The research paradigm — methodology, epistemology and ontology — explained in simple language July 15, CommentsViews I have put together this post to explain what a research paradigm is, which includes ontology, epistemology, theoretical framework and methodology, and why it is important for your research or PhD.
Selection of the Research Paradigm and Methodology Dr. In doing so, it deals with educational questions that can be investigated in a satisfactory manner, and the methods which enable such satisfactory investigation and the utility of results emanating from such investigation Dash, Since theoretical questions in education emerge from different conceptions and interpretations of social reality, different paradigms have been evolved to determine the criteria according to which one would select and define problems for inquiry.
During the past century, different paradigms have taken birth due to the remarkable Research paradigm in social sciences research. There are mainly two paradigms to the verification of theoretical propositions, i.
Positivism The positivist paradigm of exploring social reality is based on the philosophical ideas of the French philosopher August Comte, Research paradigm emphasized observation and reason as means of understanding human behaviour. According to him, true knowledge is based on experience of senses and can be obtained by observation and experiment.
Positivistic thinkers adopt his scientific method as a means of knowledge generation. Hence, it has to be understood within the framework of the principles and assumptions of science. These assumptions, as Conen et al noted, are determinism, empiricism, parsimony, and generality.
With these assumptions of science, the ultimate goal of science is to integrate and systematise findings into a meaningful pattern or theory which is regarded as tentative and not the ultimate truth.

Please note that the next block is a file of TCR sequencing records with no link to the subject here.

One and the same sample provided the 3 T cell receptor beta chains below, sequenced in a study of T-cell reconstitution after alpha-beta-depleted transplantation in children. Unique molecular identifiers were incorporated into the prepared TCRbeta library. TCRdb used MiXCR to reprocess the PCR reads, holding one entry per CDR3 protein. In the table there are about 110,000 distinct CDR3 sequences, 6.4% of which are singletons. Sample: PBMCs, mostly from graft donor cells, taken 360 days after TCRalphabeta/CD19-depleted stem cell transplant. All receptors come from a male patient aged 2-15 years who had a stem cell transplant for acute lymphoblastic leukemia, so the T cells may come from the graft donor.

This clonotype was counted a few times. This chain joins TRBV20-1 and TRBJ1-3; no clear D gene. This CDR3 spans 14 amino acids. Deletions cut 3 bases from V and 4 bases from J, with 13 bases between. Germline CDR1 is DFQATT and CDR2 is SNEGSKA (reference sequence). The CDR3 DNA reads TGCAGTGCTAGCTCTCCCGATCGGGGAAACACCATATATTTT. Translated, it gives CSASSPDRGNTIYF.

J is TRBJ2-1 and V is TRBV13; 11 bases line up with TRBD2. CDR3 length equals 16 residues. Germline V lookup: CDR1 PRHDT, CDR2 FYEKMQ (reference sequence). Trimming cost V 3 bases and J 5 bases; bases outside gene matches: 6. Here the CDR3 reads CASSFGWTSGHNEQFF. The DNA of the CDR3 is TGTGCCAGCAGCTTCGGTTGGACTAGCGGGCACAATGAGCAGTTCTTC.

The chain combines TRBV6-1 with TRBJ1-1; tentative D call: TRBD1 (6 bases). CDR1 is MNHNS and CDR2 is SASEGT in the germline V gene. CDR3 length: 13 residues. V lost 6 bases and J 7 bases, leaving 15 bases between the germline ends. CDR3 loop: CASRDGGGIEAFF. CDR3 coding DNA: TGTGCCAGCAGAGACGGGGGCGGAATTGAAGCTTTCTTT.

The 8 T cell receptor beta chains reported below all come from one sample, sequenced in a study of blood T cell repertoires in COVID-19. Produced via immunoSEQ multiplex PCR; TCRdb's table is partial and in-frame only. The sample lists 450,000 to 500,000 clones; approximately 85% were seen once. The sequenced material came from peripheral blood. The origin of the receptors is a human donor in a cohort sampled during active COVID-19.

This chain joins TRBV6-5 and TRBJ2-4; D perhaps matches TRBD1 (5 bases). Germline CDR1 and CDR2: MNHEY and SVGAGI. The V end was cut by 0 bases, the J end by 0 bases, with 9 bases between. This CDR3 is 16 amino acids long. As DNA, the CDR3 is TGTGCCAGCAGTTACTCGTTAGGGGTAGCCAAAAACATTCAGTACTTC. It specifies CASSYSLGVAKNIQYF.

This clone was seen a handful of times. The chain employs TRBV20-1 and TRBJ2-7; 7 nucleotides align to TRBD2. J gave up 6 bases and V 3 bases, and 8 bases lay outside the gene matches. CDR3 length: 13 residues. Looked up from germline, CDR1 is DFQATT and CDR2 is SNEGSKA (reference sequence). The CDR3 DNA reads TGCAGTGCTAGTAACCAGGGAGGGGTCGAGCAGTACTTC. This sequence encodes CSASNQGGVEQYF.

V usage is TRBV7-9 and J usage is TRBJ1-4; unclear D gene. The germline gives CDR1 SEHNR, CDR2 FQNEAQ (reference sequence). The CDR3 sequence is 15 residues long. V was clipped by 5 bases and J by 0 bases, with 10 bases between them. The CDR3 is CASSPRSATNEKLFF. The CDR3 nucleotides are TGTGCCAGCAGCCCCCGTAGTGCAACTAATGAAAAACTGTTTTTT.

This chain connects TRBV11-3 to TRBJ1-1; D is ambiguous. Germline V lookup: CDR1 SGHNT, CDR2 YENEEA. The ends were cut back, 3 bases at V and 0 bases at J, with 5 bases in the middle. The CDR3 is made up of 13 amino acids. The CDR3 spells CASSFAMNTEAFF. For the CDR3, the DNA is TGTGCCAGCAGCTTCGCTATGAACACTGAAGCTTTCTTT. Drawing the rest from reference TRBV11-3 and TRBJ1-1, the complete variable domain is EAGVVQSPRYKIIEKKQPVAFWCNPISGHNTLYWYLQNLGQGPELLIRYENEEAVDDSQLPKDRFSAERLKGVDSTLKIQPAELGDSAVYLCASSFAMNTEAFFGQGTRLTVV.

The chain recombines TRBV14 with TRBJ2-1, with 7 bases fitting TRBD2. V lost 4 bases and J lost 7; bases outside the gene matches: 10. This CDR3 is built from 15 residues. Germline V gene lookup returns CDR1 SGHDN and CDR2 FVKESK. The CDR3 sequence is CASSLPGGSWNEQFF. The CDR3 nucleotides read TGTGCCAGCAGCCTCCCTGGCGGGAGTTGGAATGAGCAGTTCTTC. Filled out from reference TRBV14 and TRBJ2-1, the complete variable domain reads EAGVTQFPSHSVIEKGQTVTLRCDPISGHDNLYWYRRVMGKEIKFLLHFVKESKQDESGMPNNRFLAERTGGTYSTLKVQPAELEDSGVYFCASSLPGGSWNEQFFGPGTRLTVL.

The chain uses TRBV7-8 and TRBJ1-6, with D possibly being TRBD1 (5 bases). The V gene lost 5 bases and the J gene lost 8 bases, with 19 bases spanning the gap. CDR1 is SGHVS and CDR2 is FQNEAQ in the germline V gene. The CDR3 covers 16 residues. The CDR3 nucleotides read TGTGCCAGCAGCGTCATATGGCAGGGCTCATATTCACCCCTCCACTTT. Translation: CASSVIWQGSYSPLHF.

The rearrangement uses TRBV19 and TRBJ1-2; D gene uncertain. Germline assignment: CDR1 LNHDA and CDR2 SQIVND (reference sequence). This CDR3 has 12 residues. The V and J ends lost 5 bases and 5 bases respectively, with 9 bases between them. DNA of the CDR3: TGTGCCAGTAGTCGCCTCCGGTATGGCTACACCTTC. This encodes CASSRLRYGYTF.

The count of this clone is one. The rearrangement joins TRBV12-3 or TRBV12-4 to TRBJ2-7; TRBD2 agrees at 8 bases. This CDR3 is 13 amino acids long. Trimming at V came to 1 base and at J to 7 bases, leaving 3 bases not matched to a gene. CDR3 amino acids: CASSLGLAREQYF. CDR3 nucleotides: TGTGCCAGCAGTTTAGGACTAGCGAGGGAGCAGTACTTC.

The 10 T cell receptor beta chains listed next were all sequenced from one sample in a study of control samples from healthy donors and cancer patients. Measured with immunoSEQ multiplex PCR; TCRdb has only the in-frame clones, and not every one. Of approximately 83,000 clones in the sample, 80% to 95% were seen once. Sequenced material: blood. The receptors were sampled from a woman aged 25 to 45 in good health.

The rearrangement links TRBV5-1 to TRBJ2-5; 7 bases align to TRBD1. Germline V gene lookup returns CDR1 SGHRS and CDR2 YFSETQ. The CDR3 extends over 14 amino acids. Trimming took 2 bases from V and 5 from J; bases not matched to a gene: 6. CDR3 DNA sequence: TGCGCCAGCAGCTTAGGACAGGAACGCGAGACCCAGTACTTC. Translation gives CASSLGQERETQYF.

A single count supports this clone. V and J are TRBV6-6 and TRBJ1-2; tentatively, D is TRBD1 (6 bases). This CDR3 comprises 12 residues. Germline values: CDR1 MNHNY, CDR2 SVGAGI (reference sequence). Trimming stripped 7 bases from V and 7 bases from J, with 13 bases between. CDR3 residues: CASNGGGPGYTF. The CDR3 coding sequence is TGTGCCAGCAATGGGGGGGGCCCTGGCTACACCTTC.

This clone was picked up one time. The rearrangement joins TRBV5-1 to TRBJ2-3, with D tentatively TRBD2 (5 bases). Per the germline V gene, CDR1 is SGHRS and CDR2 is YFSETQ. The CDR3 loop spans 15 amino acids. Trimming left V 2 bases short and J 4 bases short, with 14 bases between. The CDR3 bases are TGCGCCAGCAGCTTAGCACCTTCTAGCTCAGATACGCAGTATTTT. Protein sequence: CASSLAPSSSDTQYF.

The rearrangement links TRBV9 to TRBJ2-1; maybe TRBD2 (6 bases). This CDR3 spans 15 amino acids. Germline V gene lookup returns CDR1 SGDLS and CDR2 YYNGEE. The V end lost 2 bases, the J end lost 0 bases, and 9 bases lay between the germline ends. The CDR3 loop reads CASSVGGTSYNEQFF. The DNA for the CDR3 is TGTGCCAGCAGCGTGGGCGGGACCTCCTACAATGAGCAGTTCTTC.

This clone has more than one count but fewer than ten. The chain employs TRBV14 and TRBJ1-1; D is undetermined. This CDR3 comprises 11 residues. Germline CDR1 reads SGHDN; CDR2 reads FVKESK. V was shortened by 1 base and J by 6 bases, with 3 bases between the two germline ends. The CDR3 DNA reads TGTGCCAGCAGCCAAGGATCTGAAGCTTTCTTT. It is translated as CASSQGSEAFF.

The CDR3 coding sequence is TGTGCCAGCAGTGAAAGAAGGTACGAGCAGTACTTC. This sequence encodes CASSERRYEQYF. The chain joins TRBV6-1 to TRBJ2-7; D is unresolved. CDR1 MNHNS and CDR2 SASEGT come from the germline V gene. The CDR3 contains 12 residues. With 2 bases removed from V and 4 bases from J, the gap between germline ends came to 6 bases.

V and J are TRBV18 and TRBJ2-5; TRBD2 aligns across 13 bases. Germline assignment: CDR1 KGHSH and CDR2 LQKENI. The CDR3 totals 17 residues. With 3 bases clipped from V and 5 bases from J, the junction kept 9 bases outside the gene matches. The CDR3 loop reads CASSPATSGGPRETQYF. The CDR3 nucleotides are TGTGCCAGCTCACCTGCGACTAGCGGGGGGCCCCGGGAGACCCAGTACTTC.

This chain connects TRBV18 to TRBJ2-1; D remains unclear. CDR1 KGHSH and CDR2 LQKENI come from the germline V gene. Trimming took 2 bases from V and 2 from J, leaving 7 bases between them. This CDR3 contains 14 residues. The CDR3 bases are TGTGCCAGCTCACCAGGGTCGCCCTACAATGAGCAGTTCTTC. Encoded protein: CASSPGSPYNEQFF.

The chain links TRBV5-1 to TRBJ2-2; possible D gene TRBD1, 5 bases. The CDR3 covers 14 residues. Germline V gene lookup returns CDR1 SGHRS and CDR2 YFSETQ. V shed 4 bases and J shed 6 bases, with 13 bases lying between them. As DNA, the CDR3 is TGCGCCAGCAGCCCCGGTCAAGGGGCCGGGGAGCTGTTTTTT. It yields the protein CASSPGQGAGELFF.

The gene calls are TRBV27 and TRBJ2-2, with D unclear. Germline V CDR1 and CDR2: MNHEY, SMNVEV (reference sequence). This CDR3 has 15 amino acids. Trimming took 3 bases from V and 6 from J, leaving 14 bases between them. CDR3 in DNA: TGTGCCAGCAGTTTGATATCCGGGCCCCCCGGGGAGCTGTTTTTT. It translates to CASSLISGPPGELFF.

Theory is subject to revision or modification as new evidence is found. Positivistic paradigm thus systematizes the knowledge generation process with the help of quantification, which is essential y to enhance precision in the description of parameters and the discernment of the relationship among them.
The examples of positivist paradigm and quantitative approach are provided in Table 1 at the end. Although positivistic paradigm continued to influence educational research for a long time in the later half of the twentieth century, it was criticized due to its lack of regard for the subjective states of individuals.
It regards human behaviour as passive, controlled and determined by external environment. Hence human beings are dehumanized without their intention, individualism and freedom taken into account in viewing and interpreting social reality.
According to the critics of this paradigm, objectivity needs to be replaced by subjectivity in the process of scientific inquiry.
This gave rise to anti-positivism or naturalistic inquiry. Anti-positivism Anti-positivism emphasizes that social reality is viewed and interpreted by the individual herself according to the ideological positions she possesses.
Therefore, knowledge is person all y experienced rather than acquired from or imposed from outside. The anti-positivists believe that reality is multi-layered and complex Cohen et al, and a single phenomenon is having multiple interpretations.
They emphasize that the verification of a phenomenon is adopted when the level of understanding of a phenomenon is such that the concern is to probe into the various unexplored dimensions of a phenomenon rather than establishing specific relationship among the components, as it happens in the case of positivism.
Anti-positivism is marked by three schools of thought in the social science research.
These are phenomenology, ethnomethodology and symbolicinteractionism. All the three schools of thought emphasise human interaction with phenomena in their daily lives, and suggest qualitative rather than quantitative approach to social inquiry.
It rules out any kind of objective external reality. Husserl and Schutz are the main proponents of this school of thought.A research paradigm is a conceptual framework that researchers use to conduct the research. The two basic research paradigms are positivism and interpretivism.
View our collections of research around key subject areas: CLOUD > COLLABORATION >. Assumptions of the Critical or Subtle Realist Paradigm. Critical or Subtle Realist Paradigms have emerged recently and in the context of the debate about the validity of interpretive research methods and the need for appropriate criteria for evaluating qualitative research.
Research methods refers to the more practical issues of choosing an appropriate research design – perhaps an experiment or a survey – to answer a research question, and 5/5(21).
The Times — August 12, — On the northern edge of the Las Vegas sprawl where city meets desert, a vast building resembling a giant hangar . Research Paradigms Qualitative Research Concepts Most quantitative research texts identify three primary types of research: Exploratory – research on a concept, people, or situation that the researcher knows little about.